Finland was late to acknowledge its needs, without preparing for the evacuation of Afghans, researchers tell YLE

Minister of Defense Antti Kaikkonen (In the middle) on Saturday repeated On YLE TV1 that the operation had been successful in the light of challenging circumstances.

“It was probably about what we could do in the circumstances. We had to draw a line somewhere, and it was estimated that just over 400 could be evacuated over time. And that’s what we did,” he said.

YLE asked however, earlier in the day, whether the country fulfilled its obligations to the locals bound to Finland. Did not visit, replied Charly Salonius-Pasternak, researcher at the Finnish Institute of Foreign Affairs and Ilmari Käihkö, Professor of Military Research at the Swedish Defense University.

Restrictions imposed by the government to determine those in need of evacuation were arbitrary, according to the researchers: for example, former employees whose employment had ended in 2016 or later were included in the list of evacuees, while those whose employment had ended earlier were not.

“The time limit is perfectly agreed,” Salonius-Pasternak replied.

Unlike Finland, Sweden had recognized the difficult position of interpreters assisting its troops years ago, Käihkö emphasized. Many other countries also decided to evacuate everyone who worked in their Afghan embassies or defense forces, including local interpreters and security personnel.

Some countries even offered protection to journalists, human rights activists and NGO workers. However, Finland has not yet added such persons to its lists.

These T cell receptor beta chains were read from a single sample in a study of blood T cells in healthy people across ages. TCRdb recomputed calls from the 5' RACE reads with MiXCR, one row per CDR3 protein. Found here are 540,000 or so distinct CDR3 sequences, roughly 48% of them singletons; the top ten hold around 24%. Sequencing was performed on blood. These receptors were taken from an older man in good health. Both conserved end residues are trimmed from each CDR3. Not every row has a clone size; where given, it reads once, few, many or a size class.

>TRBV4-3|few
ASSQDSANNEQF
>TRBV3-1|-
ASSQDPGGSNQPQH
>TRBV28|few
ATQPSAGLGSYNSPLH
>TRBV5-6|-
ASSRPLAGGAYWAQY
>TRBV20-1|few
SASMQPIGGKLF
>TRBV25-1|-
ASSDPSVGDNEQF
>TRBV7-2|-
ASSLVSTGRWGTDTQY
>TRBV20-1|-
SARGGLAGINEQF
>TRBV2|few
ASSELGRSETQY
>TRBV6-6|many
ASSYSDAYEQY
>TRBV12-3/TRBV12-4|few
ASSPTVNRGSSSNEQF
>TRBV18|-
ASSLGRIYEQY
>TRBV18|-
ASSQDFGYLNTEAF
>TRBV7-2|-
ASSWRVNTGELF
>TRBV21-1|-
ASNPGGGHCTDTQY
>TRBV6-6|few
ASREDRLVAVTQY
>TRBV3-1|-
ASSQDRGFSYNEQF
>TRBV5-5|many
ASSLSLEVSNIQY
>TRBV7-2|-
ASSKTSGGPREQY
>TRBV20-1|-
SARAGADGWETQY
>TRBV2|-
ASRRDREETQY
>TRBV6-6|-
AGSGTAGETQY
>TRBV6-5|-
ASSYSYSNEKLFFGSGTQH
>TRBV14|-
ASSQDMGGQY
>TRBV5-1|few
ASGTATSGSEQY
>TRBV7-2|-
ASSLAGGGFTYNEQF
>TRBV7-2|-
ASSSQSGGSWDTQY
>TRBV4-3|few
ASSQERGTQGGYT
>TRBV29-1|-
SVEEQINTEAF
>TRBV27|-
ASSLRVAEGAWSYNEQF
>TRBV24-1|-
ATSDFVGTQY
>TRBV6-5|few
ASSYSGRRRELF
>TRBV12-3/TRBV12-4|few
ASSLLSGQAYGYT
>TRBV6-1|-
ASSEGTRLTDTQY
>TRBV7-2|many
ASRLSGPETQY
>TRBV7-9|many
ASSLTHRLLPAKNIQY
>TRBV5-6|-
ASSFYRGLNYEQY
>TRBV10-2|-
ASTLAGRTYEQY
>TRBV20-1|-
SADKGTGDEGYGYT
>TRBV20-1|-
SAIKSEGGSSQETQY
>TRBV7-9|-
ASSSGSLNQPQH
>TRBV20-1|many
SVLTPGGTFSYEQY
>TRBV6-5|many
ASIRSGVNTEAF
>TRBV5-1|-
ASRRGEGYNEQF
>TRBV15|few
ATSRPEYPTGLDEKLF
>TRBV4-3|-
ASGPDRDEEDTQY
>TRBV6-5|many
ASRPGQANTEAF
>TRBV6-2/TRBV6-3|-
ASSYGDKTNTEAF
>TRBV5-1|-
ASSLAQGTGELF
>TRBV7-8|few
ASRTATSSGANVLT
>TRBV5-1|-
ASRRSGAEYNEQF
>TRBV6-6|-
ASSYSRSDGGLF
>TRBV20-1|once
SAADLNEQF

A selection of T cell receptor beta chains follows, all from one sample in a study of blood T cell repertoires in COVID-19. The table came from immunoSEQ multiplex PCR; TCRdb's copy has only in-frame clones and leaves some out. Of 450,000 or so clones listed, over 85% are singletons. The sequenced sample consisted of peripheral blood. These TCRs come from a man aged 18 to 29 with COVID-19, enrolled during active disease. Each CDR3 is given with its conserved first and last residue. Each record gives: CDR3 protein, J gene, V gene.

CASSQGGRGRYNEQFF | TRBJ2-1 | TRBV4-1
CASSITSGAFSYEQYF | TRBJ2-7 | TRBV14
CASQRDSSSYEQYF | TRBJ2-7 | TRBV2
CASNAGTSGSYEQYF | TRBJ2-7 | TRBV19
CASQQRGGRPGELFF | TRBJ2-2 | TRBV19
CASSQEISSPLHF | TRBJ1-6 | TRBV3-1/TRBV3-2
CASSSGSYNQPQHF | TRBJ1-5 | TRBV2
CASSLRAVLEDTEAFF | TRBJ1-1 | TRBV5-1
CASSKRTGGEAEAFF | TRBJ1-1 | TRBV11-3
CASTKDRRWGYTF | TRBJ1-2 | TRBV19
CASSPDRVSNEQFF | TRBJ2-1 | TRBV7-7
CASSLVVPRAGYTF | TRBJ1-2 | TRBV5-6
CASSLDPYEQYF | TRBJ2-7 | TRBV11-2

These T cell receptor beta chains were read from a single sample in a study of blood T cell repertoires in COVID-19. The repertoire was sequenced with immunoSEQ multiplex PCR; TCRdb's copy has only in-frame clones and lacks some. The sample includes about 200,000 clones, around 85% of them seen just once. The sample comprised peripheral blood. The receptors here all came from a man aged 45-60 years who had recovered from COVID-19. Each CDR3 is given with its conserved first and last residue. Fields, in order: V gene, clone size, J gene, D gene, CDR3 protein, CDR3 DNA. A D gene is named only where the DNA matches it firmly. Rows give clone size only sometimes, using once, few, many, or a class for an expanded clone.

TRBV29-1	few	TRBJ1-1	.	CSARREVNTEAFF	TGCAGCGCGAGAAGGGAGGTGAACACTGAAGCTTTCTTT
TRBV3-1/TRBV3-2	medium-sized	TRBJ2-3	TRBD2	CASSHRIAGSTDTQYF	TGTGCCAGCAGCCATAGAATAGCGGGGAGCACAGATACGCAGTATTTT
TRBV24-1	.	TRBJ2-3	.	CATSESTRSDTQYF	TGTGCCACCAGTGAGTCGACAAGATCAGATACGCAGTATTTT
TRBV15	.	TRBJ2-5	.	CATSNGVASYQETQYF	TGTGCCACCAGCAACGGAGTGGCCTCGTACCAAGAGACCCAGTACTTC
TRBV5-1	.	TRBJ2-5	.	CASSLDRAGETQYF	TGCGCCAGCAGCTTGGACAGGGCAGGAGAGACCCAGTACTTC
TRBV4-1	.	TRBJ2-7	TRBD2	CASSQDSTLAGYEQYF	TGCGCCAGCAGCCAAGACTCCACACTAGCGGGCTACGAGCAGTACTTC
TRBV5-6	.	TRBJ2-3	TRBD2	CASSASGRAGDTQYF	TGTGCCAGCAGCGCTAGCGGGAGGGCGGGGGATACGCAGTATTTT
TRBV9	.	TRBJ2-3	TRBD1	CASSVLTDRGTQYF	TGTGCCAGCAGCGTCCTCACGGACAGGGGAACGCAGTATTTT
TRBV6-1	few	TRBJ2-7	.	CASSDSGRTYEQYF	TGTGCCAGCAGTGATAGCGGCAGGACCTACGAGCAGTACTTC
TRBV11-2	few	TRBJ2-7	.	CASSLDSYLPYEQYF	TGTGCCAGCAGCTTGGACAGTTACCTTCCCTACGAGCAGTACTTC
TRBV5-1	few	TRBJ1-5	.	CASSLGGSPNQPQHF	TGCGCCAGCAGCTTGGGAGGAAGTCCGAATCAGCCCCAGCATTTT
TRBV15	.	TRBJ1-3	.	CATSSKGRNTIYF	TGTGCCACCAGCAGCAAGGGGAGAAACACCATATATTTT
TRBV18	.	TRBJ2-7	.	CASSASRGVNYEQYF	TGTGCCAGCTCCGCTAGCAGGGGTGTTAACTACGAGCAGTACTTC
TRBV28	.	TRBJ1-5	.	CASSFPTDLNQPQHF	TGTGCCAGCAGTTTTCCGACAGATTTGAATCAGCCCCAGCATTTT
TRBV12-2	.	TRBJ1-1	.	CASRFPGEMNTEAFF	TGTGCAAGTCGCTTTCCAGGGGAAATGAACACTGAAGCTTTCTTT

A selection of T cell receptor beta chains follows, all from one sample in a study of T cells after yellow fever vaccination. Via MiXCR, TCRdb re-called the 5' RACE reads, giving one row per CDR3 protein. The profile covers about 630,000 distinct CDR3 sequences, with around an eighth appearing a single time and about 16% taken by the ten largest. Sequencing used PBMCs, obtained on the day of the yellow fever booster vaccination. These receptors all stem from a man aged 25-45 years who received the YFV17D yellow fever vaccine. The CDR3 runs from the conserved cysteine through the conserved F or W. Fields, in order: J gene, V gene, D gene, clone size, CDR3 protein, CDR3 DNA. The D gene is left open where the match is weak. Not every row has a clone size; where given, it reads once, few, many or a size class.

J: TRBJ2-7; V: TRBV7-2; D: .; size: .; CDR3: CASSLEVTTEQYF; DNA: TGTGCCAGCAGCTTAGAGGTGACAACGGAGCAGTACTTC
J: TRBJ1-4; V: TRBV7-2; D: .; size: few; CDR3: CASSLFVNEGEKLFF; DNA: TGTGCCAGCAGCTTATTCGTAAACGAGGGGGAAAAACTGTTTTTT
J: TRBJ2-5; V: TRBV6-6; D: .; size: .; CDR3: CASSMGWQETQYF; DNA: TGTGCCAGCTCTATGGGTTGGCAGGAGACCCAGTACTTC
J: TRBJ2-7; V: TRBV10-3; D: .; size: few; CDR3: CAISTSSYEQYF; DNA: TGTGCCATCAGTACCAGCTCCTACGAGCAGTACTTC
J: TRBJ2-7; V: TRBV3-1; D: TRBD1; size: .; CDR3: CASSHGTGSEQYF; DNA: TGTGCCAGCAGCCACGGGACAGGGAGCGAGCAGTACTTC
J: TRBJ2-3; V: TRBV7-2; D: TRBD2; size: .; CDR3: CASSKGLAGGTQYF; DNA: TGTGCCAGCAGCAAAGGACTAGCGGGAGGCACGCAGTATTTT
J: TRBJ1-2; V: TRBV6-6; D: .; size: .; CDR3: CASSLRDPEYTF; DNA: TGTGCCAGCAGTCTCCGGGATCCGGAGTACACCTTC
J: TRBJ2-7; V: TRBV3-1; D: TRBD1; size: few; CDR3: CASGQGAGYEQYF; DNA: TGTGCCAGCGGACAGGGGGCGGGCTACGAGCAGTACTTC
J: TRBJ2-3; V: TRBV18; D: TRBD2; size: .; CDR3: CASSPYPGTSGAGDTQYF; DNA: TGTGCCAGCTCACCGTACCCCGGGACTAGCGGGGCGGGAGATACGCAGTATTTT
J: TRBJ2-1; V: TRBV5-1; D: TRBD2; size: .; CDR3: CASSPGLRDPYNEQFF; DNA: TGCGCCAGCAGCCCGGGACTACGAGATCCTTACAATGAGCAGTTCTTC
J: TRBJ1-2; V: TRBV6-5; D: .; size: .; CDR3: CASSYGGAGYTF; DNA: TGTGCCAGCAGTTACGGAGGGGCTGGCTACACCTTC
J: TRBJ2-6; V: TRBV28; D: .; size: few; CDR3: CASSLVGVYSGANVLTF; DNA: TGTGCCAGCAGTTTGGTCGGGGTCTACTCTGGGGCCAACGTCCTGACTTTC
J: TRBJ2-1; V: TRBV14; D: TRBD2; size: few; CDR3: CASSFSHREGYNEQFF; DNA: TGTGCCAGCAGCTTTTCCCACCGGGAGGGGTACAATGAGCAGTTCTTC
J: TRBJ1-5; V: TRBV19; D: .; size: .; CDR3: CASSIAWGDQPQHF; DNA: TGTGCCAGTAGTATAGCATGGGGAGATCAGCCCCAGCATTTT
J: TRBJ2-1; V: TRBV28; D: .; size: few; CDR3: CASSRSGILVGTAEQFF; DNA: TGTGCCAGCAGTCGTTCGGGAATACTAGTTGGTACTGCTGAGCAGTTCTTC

Foreign ministry officials told YLE that discussions on the situation of local workers in Afghanistan began in March and April, although it had been clear for some time that other countries would follow if the United States withdrew. When Finnish soldiers left Afghanistan in June, France, Norway and certain other countries had already begun to offer asylum to locals working in Afghanistan.

According to YLE, Finland could not make the same decision for several reasons.

It has no laws or residence permit mechanisms appropriate to the situation. At the beginning of last summer, it was decided that, in the absence of a better legal instrument, the situation would be approached through section 93 of the Aliens Act, which allows the government to resettle aliens for humanitarian reasons solely on the basis of political considerations.

The section is also inflexible and its implementation will require a joint effort by the three ministries.

Another reason for the delayed evacuation decisions was that the government was cautious in sending a message of no confidence in the Afghan government.

The third reason, according to YLE, was excessive optimism about the situation in Afghanistan. Several officials confirmed to the broadcaster that they felt little real pressure to make politically and administratively unprecedented decisions until the Taliban had made rapid progress.

“Perhaps it was necessary to see concretely the possibility that a worst case scenario or something even worse would happen,” he analyzed Matti Keppo, Foreign Ministry Group Leader, Afghanistan.

“How you see successes depends on starting the timer,” Salonius-Pasternak summed up. “If you do it two weeks before [the evacuations], yes it then went well. But if you do it two months or two years ago, then no. “

At Ykkösaam, YLE asked Kaikkanen if Finland had taken action too late.

“I think you can use hindsight to think about whether we should have taken a different approach. Finland, on the other hand, certainly thought with others that Kabul and the Afghan administration will last longer,” he said.

He stressed that evacuation decisions and actions were the responsibility of the State Department. The Defense Administration was responsible for the flights, evacuation capacity and military dimension of the operation.

Aleksi Teivainen – HT

Source: The Nordic Page





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